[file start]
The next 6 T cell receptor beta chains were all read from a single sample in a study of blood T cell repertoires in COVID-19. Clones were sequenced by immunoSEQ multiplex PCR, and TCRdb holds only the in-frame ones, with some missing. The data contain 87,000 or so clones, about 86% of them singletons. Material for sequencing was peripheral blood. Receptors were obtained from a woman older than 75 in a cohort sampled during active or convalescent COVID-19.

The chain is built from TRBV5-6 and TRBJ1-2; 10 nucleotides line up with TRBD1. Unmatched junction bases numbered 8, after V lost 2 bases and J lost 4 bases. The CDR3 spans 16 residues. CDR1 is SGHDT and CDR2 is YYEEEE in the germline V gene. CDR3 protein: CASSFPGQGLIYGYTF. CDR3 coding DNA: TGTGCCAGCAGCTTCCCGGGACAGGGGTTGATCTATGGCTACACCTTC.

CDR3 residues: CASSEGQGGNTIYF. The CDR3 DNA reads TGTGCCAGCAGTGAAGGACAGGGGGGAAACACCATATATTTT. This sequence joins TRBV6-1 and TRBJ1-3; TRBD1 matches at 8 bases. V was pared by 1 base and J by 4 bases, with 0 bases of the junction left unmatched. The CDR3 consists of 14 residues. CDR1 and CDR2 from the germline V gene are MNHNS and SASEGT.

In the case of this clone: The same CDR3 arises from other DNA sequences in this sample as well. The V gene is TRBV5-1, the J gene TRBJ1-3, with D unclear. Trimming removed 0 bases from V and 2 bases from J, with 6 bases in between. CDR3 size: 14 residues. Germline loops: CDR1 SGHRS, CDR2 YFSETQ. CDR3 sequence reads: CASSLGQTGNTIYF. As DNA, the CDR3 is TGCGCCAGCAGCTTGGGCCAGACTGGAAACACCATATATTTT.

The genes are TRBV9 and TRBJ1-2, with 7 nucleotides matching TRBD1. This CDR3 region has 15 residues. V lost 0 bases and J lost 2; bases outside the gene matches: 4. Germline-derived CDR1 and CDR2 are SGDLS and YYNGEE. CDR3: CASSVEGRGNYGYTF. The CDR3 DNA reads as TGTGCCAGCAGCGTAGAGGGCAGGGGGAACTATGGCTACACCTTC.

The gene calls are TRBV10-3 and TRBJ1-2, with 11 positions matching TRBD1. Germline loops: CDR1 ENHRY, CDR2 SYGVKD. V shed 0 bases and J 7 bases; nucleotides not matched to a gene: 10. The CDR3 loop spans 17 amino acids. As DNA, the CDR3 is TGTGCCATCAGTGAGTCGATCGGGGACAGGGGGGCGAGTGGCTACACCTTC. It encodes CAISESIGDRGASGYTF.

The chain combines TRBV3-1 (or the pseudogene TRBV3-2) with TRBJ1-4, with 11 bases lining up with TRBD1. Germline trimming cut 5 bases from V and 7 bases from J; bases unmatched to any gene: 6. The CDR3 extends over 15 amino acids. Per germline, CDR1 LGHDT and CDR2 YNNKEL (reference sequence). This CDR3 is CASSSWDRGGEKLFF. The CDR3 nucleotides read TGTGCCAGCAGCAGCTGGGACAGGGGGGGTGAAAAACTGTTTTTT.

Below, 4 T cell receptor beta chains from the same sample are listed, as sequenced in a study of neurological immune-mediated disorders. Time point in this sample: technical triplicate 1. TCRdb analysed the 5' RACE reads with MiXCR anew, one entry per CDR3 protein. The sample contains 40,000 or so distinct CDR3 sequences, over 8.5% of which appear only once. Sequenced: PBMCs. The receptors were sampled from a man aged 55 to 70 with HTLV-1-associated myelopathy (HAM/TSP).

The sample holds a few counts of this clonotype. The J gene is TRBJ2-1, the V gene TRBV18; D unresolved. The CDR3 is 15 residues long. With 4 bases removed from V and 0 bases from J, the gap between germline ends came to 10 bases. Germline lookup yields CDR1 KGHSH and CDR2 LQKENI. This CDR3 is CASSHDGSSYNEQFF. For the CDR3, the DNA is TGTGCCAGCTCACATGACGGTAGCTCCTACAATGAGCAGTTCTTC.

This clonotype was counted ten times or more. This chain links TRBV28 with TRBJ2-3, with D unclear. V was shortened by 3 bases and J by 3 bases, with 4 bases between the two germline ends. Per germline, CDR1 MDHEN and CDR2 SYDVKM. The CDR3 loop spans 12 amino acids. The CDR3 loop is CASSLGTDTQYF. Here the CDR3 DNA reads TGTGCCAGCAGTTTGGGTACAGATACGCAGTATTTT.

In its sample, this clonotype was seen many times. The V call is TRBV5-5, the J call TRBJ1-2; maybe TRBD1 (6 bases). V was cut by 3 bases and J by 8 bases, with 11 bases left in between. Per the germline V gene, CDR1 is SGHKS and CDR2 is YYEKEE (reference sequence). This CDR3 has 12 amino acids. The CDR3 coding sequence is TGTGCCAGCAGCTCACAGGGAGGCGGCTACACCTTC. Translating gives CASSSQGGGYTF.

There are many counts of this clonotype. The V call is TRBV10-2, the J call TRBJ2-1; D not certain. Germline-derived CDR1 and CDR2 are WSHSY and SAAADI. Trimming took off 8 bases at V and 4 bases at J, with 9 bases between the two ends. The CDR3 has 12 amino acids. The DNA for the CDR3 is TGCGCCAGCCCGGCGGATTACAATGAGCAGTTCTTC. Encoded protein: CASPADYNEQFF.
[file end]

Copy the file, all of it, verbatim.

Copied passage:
The next 6 T cell receptor beta chains were all read from a single sample in a study of blood T cell repertoires in COVID-19. Clones were sequenced by immunoSEQ multiplex PCR, and TCRdb holds only the in-frame ones, with some missing. The data contain 87,000 or so clones, about 86% of them singletons. Material for sequencing was peripheral blood. Receptors were obtained from a woman older than 75 in a cohort sampled during active or convalescent COVID-19.

The chain is built from TRBV5-6 and TRBJ1-2; 10 nucleotides line up with TRBD1. Unmatched junction bases numbered 8, after V lost 2 bases and J lost 4 bases. The CDR3 spans 16 residues. CDR1 is SGHDT and CDR2 is YYEEEE in the germline V gene. CDR3 protein: CASSFPGQGLIYGYTF. CDR3 coding DNA: TGTGCCAGCAGCTTCCCGGGACAGGGGTTGATCTATGGCTACACCTTC.

CDR3 residues: CASSEGQGGNTIYF. The CDR3 DNA reads TGTGCCAGCAGTGAAGGACAGGGGGGAAACACCATATATTTT. This sequence joins TRBV6-1 and TRBJ1-3; TRBD1 matches at 8 bases. V was pared by 1 base and J by 4 bases, with 0 bases of the junction left unmatched. The CDR3 consists of 14 residues. CDR1 and CDR2 from the germline V gene are MNHNS and SASEGT.

In the case of this clone: The same CDR3 arises from other DNA sequences in this sample as well. The V gene is TRBV5-1, the J gene TRBJ1-3, with D unclear. Trimming removed 0 bases from V and 2 bases from J, with 6 bases in between. CDR3 size: 14 residues. Germline loops: CDR1 SGHRS, CDR2 YFSETQ. CDR3 sequence reads: CASSLGQTGNTIYF. As DNA, the CDR3 is TGCGCCAGCAGCTTGGGCCAGACTGGAAACACCATATATTTT.

The genes are TRBV9 and TRBJ1-2, with 7 nucleotides matching TRBD1. This CDR3 region has 15 residues. V lost 0 bases and J lost 2; bases outside the gene matches: 4. Germline-derived CDR1 and CDR2 are SGDLS and YYNGEE. CDR3: CASSVEGRGNYGYTF. The CDR3 DNA reads as TGTGCCAGCAGCGTAGAGGGCAGGGGGAACTATGGCTACACCTTC.

The gene calls are TRBV10-3 and TRBJ1-2, with 11 positions matching TRBD1. Germline loops: CDR1 ENHRY, CDR2 SYGVKD. V shed 0 bases and J 7 bases; nucleotides not matched to a gene: 10. The CDR3 loop spans 17 amino acids. As DNA, the CDR3 is TGTGCCATCAGTGAGTCGATCGGGGACAGGGGGGCGAGTGGCTACACCTTC. It encodes CAISESIGDRGASGYTF.

The chain combines TRBV3-1 (or the pseudogene TRBV3-2) with TRBJ1-4, with 11 bases lining up with TRBD1. Germline trimming cut 5 bases from V and 7 bases from J; bases unmatched to any gene: 6. The CDR3 extends over 15 amino acids. Per germline, CDR1 LGHDT and CDR2 YNNKEL (reference sequence). This CDR3 is CASSSWDRGGEKLFF. The CDR3 nucleotides read TGTGCCAGCAGCAGCTGGGACAGGGGGGGTGAAAAACTGTTTTTT.

Below, 4 T cell receptor beta chains from the same sample are listed, as sequenced in a study of neurological immune-mediated disorders. Time point in this sample: technical triplicate 1. TCRdb analysed the 5' RACE reads with MiXCR anew, one entry per CDR3 protein. The sample contains 40,000 or so distinct CDR3 sequences, over 8.5% of which appear only once. Sequenced: PBMCs. The receptors were sampled from a man aged 55 to 70 with HTLV-1-associated myelopathy (HAM/TSP).

The sample holds a few counts of this clonotype. The J gene is TRBJ2-1, the V gene TRBV18; D unresolved. The CDR3 is 15 residues long. With 4 bases removed from V and 0 bases from J, the gap between germline ends came to 10 bases. Germline lookup yields CDR1 KGHSH and CDR2 LQKENI. This CDR3 is CASSHDGSSYNEQFF. For the CDR3, the DNA is TGTGCCAGCTCACATGACGGTAGCTCCTACAATGAGCAGTTCTTC.

This clonotype was counted ten times or more. This chain links TRBV28 with TRBJ2-3, with D unclear. V was shortened by 3 bases and J by 3 bases, with 4 bases between the two germline ends. Per germline, CDR1 MDHEN and CDR2 SYDVKM. The CDR3 loop spans 12 amino acids. The CDR3 loop is CASSLGTDTQYF. Here the CDR3 DNA reads TGTGCCAGCAGTTTGGGTACAGATACGCAGTATTTT.

In its sample, this clonotype was seen many times. The V call is TRBV5-5, the J call TRBJ1-2; maybe TRBD1 (6 bases). V was cut by 3 bases and J by 8 bases, with 11 bases left in between. Per the germline V gene, CDR1 is SGHKS and CDR2 is YYEKEE (reference sequence). This CDR3 has 12 amino acids. The CDR3 coding sequence is TGTGCCAGCAGCTCACAGGGAGGCGGCTACACCTTC. Translating gives CASSSQGGGYTF.

There are many counts of this clonotype. The V call is TRBV10-2, the J call TRBJ2-1; D not certain. Germline-derived CDR1 and CDR2 are WSHSY and SAAADI. Trimming took off 8 bases at V and 4 bases at J, with 9 bases between the two ends. The CDR3 has 12 amino acids. The DNA for the CDR3 is TGCGCCAGCCCGGCGGATTACAATGAGCAGTTCTTC. Encoded protein: CASPADYNEQFF.